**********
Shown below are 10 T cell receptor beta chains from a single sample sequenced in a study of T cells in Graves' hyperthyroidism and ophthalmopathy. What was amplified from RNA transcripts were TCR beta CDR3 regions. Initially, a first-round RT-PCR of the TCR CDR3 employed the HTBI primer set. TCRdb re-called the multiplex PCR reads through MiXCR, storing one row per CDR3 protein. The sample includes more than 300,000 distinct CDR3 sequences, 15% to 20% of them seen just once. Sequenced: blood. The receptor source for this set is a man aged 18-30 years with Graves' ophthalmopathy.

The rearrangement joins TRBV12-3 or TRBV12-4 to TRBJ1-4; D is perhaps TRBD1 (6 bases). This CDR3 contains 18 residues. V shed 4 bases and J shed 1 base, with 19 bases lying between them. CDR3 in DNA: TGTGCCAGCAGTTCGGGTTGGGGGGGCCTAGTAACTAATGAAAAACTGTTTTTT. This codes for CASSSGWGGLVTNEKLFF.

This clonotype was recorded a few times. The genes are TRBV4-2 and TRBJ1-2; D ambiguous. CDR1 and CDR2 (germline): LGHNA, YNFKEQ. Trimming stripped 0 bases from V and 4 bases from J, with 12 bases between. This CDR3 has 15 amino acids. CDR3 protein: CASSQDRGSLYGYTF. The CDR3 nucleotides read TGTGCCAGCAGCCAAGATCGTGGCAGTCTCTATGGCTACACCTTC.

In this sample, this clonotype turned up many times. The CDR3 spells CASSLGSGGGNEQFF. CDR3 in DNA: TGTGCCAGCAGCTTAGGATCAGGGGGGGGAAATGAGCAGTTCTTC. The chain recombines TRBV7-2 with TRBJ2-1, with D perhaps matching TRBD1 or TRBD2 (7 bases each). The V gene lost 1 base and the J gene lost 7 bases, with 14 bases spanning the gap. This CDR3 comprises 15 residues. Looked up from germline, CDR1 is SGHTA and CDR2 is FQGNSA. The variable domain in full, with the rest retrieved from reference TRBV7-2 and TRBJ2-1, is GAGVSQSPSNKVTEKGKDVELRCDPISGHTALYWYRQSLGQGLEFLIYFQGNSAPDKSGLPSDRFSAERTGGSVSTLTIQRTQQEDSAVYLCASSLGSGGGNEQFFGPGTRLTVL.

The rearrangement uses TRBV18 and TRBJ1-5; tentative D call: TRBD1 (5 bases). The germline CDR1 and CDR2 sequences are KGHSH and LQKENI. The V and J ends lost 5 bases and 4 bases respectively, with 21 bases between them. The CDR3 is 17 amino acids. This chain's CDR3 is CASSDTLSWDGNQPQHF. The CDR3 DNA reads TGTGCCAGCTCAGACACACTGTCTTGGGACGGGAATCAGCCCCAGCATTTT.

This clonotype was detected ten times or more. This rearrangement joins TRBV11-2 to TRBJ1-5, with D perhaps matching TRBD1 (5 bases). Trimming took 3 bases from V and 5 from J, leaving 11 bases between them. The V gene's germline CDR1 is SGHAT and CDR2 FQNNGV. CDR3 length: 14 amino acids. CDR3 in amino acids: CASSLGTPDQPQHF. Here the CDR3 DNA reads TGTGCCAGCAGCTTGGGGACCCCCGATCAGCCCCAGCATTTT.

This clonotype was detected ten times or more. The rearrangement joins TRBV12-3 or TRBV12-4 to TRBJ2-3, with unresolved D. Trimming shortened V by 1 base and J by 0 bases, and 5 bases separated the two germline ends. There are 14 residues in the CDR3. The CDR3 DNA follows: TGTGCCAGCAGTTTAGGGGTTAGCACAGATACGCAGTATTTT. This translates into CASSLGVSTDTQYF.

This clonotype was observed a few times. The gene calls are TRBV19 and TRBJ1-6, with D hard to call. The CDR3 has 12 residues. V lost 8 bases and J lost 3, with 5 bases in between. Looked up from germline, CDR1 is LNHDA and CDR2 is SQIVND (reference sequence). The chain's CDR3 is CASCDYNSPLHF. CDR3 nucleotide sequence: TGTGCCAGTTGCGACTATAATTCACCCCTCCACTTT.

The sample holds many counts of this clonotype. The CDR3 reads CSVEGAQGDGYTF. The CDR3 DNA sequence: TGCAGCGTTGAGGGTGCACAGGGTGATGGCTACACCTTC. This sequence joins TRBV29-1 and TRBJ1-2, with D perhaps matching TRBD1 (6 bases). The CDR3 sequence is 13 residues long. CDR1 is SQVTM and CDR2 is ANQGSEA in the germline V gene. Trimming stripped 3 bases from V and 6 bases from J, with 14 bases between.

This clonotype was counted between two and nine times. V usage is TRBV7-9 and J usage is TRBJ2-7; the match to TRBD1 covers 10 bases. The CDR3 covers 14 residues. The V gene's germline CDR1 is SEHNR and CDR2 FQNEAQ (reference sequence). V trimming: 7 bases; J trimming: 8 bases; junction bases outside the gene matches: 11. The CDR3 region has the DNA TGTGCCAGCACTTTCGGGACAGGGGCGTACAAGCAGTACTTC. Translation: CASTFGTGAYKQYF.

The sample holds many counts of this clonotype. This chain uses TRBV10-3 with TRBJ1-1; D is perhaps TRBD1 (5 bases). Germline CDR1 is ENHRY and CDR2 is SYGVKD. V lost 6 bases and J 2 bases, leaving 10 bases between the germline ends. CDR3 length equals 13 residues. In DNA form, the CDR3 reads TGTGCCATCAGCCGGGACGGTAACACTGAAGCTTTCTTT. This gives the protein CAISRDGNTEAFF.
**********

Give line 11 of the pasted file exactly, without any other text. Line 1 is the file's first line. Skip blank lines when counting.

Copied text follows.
The sample holds many counts of this clonotype. This chain uses TRBV10-3 with TRBJ1-1; D is perhaps TRBD1 (5 bases). Germline CDR1 is ENHRY and CDR2 is SYGVKD. V lost 6 bases and J 2 bases, leaving 10 bases between the germline ends. CDR3 length equals 13 residues. In DNA form, the CDR3 reads TGTGCCATCAGCCGGGACGGTAACACTGAAGCTTTCTTT. This gives the protein CAISRDGNTEAFF.